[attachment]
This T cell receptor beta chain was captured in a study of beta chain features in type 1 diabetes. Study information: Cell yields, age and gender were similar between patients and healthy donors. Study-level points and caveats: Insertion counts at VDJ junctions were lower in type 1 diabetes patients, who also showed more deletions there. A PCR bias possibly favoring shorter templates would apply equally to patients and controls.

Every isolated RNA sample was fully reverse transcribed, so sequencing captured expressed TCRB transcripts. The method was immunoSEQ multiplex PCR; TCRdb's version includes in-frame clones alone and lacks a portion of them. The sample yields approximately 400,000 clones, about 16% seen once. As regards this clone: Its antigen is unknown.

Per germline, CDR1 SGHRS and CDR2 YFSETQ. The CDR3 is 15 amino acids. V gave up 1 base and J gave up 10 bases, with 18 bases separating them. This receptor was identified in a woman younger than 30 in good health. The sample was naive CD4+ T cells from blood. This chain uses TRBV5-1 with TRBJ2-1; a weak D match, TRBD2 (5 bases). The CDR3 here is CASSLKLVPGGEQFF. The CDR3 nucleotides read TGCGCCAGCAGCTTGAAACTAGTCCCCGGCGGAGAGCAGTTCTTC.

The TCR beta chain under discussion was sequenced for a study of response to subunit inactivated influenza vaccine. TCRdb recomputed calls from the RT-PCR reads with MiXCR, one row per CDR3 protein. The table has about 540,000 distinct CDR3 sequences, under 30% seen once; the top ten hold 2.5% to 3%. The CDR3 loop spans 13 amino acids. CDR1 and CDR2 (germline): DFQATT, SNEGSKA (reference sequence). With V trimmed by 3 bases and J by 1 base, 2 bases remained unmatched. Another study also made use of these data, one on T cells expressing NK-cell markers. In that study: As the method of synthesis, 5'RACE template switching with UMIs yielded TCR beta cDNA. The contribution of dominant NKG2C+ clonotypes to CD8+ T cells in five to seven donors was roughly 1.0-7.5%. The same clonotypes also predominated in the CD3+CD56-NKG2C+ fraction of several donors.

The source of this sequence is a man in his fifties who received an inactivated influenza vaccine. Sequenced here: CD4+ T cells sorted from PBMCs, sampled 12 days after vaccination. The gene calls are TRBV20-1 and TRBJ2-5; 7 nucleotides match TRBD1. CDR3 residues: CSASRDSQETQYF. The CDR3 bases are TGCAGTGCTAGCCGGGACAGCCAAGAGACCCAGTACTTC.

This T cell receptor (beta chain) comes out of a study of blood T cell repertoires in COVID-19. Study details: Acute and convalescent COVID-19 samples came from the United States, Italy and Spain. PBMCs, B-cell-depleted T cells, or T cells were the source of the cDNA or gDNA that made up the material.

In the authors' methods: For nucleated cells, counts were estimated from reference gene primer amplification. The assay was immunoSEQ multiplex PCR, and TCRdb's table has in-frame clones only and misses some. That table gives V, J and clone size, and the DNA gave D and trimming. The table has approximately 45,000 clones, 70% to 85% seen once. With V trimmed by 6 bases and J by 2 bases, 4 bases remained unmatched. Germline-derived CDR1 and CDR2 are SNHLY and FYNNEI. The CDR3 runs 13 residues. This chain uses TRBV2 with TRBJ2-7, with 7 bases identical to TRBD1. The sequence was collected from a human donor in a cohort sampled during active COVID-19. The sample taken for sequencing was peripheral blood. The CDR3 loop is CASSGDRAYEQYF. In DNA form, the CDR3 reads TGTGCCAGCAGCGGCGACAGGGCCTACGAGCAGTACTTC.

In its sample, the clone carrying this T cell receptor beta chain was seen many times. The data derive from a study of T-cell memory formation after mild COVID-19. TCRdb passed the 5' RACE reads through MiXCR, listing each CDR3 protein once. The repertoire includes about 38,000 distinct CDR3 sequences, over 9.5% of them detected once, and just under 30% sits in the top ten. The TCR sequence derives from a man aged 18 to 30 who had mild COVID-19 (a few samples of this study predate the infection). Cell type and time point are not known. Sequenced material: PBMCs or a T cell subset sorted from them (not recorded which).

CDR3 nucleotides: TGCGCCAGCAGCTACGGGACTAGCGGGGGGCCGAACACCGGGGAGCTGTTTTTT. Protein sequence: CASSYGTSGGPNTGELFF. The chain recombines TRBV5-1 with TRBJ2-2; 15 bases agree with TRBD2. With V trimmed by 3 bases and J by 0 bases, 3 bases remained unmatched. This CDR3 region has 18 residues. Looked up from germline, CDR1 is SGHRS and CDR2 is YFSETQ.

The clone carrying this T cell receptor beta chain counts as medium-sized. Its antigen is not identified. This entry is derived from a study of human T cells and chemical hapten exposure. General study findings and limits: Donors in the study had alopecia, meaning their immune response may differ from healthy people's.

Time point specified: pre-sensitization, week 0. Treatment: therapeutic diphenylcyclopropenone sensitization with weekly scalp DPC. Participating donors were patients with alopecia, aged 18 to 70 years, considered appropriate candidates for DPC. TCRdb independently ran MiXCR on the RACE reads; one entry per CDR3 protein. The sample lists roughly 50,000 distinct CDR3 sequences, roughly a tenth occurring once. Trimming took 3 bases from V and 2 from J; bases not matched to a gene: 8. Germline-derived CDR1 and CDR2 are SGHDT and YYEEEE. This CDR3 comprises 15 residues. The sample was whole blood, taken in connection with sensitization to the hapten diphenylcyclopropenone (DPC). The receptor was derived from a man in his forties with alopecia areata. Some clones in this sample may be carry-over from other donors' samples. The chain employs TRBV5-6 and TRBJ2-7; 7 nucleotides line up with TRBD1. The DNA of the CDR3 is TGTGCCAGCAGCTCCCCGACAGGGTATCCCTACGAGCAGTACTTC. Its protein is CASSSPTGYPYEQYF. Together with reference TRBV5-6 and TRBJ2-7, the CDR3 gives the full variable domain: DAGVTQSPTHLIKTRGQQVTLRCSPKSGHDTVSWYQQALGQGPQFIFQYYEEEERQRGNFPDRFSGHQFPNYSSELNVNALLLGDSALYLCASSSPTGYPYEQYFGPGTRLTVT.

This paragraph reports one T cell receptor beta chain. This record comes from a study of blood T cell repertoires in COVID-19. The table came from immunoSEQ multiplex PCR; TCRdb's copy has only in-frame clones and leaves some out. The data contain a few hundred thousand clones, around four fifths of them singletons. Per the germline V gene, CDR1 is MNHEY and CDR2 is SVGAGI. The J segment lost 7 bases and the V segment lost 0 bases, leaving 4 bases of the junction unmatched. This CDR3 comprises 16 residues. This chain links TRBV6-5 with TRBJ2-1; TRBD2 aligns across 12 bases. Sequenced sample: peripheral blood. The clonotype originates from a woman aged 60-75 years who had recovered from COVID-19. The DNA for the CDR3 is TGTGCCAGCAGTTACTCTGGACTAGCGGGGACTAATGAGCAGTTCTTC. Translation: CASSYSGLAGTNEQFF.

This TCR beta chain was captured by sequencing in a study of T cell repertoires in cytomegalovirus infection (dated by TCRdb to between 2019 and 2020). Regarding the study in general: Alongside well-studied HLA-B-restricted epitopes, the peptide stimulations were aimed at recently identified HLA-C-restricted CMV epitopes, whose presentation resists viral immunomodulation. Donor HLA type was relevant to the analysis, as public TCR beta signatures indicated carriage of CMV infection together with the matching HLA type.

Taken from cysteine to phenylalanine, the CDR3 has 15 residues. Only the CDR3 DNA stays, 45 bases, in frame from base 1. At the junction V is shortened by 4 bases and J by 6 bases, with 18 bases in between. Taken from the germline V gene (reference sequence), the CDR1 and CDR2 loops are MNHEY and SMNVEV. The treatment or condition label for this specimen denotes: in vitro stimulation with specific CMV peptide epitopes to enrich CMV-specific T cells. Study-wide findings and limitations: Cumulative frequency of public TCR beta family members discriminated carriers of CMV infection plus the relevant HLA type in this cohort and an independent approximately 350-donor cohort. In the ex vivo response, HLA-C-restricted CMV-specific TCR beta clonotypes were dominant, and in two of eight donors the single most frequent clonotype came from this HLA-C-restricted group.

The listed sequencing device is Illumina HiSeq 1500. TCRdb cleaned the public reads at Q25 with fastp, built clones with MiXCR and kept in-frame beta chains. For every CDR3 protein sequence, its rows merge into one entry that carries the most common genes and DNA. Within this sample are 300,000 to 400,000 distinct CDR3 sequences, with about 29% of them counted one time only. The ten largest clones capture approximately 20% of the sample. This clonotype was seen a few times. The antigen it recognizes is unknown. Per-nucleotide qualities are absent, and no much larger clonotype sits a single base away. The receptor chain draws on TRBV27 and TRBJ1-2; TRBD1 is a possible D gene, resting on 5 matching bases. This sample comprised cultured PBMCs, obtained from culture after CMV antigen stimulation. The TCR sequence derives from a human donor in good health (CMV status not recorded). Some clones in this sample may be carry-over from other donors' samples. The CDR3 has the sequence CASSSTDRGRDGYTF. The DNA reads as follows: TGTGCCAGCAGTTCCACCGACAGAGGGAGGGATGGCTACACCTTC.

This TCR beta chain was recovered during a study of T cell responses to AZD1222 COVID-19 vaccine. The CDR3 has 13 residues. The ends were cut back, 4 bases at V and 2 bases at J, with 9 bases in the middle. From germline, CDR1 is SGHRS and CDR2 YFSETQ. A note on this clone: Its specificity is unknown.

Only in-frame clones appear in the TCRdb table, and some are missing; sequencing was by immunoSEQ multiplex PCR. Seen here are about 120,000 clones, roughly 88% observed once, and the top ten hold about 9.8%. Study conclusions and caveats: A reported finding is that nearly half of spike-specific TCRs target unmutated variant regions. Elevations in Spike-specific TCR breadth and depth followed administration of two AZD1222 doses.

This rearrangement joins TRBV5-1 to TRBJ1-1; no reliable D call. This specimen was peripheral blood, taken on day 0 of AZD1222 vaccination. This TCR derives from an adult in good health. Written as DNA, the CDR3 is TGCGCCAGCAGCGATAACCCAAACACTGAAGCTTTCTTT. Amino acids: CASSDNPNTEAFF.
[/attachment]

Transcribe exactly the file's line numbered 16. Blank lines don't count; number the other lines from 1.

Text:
This TCR beta chain was recovered during a study of T cell responses to AZD1222 COVID-19 vaccine. The CDR3 has 13 residues. The ends were cut back, 4 bases at V and 2 bases at J, with 9 bases in the middle. From germline, CDR1 is SGHRS and CDR2 YFSETQ. A note on this clone: Its specificity is unknown.